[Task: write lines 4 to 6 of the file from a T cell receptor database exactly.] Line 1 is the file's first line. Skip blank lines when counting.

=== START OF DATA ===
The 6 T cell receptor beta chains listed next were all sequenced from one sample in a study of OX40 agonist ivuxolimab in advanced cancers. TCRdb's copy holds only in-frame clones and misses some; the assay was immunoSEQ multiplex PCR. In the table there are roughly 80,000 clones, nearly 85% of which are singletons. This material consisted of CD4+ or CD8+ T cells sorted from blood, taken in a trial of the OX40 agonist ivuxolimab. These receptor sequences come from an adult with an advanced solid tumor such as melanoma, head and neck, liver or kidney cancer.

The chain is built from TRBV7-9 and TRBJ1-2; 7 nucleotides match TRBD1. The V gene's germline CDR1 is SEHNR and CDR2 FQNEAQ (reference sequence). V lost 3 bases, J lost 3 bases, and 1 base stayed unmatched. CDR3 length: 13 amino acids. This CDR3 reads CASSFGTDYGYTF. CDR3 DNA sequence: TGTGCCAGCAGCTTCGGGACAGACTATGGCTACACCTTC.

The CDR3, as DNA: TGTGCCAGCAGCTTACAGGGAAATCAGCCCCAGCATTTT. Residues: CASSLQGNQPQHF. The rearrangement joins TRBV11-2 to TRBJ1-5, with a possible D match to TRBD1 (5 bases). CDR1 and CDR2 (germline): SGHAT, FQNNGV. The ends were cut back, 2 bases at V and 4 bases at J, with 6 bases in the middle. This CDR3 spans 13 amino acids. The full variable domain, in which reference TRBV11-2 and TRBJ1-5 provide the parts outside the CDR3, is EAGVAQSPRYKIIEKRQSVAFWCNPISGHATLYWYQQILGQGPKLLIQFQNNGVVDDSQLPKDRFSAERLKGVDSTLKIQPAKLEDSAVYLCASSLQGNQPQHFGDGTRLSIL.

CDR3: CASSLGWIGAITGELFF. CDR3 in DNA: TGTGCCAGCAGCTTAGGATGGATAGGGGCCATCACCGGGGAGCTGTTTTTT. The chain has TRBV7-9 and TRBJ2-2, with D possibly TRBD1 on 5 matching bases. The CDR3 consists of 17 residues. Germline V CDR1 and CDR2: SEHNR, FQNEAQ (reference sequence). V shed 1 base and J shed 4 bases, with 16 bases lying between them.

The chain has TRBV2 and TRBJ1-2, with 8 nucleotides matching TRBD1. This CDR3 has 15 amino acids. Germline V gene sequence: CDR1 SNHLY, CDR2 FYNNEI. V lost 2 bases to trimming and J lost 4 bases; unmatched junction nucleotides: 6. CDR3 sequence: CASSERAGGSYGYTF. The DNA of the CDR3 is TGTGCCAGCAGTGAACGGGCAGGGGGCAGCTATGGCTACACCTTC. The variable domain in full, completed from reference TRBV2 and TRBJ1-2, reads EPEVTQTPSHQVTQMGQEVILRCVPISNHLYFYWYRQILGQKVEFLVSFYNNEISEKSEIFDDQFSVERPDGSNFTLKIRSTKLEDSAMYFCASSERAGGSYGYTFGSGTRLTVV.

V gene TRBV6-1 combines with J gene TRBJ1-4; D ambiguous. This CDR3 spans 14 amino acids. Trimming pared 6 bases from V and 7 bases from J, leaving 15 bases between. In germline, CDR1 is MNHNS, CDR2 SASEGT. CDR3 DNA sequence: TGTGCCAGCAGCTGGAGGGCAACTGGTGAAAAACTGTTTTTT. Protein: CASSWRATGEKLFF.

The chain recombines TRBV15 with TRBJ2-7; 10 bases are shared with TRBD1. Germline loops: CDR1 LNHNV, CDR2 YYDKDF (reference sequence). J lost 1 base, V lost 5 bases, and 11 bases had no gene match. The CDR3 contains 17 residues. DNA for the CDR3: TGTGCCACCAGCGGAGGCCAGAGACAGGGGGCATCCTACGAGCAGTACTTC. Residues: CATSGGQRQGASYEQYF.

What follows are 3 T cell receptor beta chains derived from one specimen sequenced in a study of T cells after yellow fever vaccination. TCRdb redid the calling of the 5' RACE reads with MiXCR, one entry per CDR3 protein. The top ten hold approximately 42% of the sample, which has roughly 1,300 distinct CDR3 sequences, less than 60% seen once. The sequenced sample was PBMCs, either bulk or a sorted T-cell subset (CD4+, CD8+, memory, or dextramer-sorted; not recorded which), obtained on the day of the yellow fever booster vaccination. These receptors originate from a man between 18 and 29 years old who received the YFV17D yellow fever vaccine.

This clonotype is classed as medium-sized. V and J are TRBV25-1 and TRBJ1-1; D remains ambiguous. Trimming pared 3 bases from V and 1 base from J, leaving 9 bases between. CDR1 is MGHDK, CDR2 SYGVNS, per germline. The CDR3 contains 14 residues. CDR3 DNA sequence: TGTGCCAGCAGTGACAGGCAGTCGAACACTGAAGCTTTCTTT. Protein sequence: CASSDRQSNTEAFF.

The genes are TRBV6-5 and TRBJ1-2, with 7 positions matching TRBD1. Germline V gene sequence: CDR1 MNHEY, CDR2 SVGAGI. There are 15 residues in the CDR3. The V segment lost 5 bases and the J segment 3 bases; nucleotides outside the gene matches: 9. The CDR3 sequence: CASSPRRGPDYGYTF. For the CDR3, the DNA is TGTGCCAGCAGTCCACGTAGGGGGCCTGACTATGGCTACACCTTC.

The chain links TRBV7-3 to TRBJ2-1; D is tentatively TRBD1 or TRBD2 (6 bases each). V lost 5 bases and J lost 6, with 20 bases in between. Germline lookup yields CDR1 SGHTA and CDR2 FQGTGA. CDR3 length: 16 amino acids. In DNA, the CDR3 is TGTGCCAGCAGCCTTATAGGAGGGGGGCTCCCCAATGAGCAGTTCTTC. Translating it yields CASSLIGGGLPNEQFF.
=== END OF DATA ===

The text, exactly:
CDR3: CASSLGWIGAITGELFF. CDR3 in DNA: TGTGCCAGCAGCTTAGGATGGATAGGGGCCATCACCGGGGAGCTGTTTTTT. The chain has TRBV7-9 and TRBJ2-2, with D possibly TRBD1 on 5 matching bases. The CDR3 consists of 17 residues. Germline V CDR1 and CDR2: SEHNR, FQNEAQ (reference sequence). V shed 1 base and J shed 4 bases, with 16 bases lying between them.

The chain has TRBV2 and TRBJ1-2, with 8 nucleotides matching TRBD1. This CDR3 has 15 amino acids. Germline V gene sequence: CDR1 SNHLY, CDR2 FYNNEI. V lost 2 bases to trimming and J lost 4 bases; unmatched junction nucleotides: 6. CDR3 sequence: CASSERAGGSYGYTF. The DNA of the CDR3 is TGTGCCAGCAGTGAACGGGCAGGGGGCAGCTATGGCTACACCTTC. The variable domain in full, completed from reference TRBV2 and TRBJ1-2, reads EPEVTQTPSHQVTQMGQEVILRCVPISNHLYFYWYRQILGQKVEFLVSFYNNEISEKSEIFDDQFSVERPDGSNFTLKIRSTKLEDSAMYFCASSERAGGSYGYTFGSGTRLTVV.

V gene TRBV6-1 combines with J gene TRBJ1-4; D ambiguous. This CDR3 spans 14 amino acids. Trimming pared 6 bases from V and 7 bases from J, leaving 15 bases between. In germline, CDR1 is MNHNS, CDR2 SASEGT. CDR3 DNA sequence: TGTGCCAGCAGCTGGAGGGCAACTGGTGAAAAACTGTTTTTT. Protein: CASSWRATGEKLFF.